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Behaviors/Policies

Behavior Policies can be used to run custom code when an event, such as adding a content item or deleting a content item, happens.
Information Behaviors
Support Status Full Support
Architecture Information Platform Architecture
Description

Sometimes, using rules might not be enough for what we want to do. Let's say that we wanted to execute a business rule just before a node is deleted and a business rule after the node has been deleted. This cannot be done with rules, as they allow us to execute business rules only when nodes are created, deleted, or updated. Other examples are executing business logic after document version changes or when an association is deleted.

In these cases we have to turn to the event model, which enables us to execute Java or JavaScript code when an event happens in the system. These events are referred to as behavior policies.

The events that we can listen to are associated with the service that triggers them. Here's a list of some of the event policies:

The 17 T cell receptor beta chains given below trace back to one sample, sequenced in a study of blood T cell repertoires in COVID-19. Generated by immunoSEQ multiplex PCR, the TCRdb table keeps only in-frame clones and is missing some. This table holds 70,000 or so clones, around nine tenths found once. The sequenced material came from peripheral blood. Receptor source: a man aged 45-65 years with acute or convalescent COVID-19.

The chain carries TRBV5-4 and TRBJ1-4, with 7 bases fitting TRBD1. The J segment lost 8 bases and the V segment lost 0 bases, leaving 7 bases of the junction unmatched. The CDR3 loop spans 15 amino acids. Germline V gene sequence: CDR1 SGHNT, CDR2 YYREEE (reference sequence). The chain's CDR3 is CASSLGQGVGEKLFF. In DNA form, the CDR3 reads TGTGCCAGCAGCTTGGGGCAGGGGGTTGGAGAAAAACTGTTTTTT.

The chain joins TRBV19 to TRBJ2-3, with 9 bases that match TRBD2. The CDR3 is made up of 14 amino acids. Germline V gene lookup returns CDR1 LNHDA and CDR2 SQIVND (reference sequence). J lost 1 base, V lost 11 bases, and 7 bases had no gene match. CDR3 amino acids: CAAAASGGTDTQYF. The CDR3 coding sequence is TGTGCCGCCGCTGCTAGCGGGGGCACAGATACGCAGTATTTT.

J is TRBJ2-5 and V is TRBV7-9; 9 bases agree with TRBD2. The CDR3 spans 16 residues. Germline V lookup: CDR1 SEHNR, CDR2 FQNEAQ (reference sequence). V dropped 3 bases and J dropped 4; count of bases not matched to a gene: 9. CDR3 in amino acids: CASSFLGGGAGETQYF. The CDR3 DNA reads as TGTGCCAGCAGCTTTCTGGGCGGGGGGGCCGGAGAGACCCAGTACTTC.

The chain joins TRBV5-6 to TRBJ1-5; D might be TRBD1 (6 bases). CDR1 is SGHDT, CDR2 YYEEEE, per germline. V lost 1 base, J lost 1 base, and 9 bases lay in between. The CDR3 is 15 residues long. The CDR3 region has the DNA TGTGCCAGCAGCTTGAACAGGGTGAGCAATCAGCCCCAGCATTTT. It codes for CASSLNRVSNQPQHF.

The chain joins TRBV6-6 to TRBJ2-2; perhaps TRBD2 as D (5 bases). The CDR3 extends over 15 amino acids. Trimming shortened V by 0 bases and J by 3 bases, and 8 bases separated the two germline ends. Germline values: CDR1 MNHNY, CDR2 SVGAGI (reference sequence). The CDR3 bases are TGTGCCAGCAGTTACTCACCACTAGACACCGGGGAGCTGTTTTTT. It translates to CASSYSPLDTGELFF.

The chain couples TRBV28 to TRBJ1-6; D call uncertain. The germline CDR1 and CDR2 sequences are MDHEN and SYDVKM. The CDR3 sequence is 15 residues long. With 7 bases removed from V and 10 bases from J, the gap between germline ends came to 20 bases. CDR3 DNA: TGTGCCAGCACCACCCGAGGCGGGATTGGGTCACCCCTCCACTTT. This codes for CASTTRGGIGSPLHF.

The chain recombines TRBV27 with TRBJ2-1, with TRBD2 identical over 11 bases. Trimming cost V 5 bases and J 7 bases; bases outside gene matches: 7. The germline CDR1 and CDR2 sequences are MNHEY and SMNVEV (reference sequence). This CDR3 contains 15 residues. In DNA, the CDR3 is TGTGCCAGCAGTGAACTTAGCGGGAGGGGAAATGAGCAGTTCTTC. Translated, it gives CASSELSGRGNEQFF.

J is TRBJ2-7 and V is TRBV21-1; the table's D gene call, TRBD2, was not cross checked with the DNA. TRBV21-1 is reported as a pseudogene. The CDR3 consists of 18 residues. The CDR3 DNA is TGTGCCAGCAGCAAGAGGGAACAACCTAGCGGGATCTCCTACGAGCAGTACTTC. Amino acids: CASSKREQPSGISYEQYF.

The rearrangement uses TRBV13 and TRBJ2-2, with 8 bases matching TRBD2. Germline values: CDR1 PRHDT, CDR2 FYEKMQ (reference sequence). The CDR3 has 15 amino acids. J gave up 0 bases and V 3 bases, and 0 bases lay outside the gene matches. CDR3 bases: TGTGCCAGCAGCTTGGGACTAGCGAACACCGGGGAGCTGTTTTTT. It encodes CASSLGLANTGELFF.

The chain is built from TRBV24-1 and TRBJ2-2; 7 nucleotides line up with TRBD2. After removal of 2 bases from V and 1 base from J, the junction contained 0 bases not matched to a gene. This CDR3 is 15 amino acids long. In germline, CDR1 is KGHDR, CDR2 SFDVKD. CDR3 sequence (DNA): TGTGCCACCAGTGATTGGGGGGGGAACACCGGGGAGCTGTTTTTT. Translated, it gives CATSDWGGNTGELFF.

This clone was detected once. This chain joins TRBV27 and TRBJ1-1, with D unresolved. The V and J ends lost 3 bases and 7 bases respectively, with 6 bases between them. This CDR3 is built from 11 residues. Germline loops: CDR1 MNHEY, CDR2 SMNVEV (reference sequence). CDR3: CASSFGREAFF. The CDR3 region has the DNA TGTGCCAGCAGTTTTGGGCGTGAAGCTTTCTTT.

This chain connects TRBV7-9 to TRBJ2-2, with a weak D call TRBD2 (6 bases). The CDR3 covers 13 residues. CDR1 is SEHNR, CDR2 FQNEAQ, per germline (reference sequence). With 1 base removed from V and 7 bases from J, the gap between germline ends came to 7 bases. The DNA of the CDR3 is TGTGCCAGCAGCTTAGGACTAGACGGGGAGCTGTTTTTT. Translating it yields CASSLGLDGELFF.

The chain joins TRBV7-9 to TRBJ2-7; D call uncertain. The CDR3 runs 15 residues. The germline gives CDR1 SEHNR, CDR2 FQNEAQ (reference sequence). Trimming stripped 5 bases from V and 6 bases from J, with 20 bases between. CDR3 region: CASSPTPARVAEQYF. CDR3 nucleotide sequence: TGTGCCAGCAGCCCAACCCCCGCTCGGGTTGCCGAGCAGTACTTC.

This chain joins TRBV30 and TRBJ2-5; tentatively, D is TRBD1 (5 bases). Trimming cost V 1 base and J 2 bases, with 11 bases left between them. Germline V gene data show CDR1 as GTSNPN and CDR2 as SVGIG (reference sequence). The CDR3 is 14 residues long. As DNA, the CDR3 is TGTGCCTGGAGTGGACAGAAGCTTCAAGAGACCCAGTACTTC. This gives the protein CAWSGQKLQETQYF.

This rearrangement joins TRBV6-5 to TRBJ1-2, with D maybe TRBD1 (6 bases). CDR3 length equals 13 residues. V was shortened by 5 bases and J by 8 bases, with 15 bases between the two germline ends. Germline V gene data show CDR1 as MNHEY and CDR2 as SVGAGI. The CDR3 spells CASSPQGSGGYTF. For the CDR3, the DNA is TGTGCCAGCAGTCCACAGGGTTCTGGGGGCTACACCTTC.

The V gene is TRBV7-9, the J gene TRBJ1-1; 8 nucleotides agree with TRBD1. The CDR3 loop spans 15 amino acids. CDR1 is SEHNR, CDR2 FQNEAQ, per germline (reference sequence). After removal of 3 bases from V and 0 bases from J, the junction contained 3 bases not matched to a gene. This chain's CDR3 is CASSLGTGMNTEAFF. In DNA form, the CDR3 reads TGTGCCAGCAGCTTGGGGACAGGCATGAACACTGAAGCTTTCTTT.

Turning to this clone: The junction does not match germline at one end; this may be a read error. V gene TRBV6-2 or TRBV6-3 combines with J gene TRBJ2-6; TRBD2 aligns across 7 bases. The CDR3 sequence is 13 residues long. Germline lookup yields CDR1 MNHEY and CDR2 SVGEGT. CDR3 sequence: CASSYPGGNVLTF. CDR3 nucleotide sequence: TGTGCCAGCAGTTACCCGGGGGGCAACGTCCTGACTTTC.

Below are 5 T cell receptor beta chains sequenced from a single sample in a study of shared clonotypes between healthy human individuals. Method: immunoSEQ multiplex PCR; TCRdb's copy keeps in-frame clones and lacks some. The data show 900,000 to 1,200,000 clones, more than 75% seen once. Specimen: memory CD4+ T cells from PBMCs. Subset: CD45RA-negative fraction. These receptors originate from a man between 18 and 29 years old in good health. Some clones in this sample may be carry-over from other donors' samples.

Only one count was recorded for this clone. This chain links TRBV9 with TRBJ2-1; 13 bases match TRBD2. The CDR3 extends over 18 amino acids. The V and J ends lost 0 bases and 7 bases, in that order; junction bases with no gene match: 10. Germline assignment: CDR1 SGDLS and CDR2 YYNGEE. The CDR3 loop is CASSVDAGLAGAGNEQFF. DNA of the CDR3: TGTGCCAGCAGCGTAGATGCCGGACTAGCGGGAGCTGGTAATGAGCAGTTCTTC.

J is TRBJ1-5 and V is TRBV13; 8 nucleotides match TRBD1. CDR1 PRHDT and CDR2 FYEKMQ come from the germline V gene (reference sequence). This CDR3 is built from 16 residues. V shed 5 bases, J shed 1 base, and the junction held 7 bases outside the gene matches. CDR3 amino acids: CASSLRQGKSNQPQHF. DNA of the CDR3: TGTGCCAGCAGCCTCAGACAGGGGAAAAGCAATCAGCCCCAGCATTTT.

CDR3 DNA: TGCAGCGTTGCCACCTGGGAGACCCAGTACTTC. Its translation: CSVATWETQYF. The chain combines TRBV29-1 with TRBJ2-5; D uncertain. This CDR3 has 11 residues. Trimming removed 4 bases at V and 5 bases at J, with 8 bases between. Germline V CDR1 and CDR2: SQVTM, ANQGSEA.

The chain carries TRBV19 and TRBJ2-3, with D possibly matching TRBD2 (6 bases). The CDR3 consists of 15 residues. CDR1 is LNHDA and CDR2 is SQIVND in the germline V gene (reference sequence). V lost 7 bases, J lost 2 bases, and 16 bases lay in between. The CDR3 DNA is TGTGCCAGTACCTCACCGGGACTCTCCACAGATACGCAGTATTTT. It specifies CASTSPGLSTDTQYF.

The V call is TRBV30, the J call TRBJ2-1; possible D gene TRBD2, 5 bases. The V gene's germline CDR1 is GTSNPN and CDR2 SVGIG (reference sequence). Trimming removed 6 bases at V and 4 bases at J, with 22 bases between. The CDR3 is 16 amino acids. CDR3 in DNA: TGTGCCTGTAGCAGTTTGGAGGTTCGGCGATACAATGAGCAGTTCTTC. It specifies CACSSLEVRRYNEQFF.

• org.alfresco.repo.content.ContentServicePolicies (OnContentUpdatePolicy, OnContentPropertyUpdatePolicy etc)
  • org.alfresco.repo.copy.CopyServicePolicies (OnCopyNodePolicy, BeforeCopyPolicy etc)
  • org.alfresco.repo.node.NodeServicePolicies (OnCreateStorePolicy, OnCreateNodePolicy etc)
  • org.alfresco.repo.version.VersionServicePolicies (OnCreateVersionPolicy, OnRevertVersionPolicy etc)

The following table summarizes some of the policies that can be hooked up to:

Interface Method
org.alfresco.repo.content.ContentServicePolicies
  • onContentPropertyUpdate
  • onContentRead
  • onContentUpdate
org.alfresco.repo.copy.CopyServicePolicies
  • beforeCopy
  • onCopyComplete
  • onCopyNode
org.alfresco.repo.node.NodeServicePolicies
  • beforeAddAspect
  • beforeArchiveNode
  • beforeCreateNode
  • beforeCreateStore
  • beforeDeleteAssociation
  • beforeDeleteChildAssociation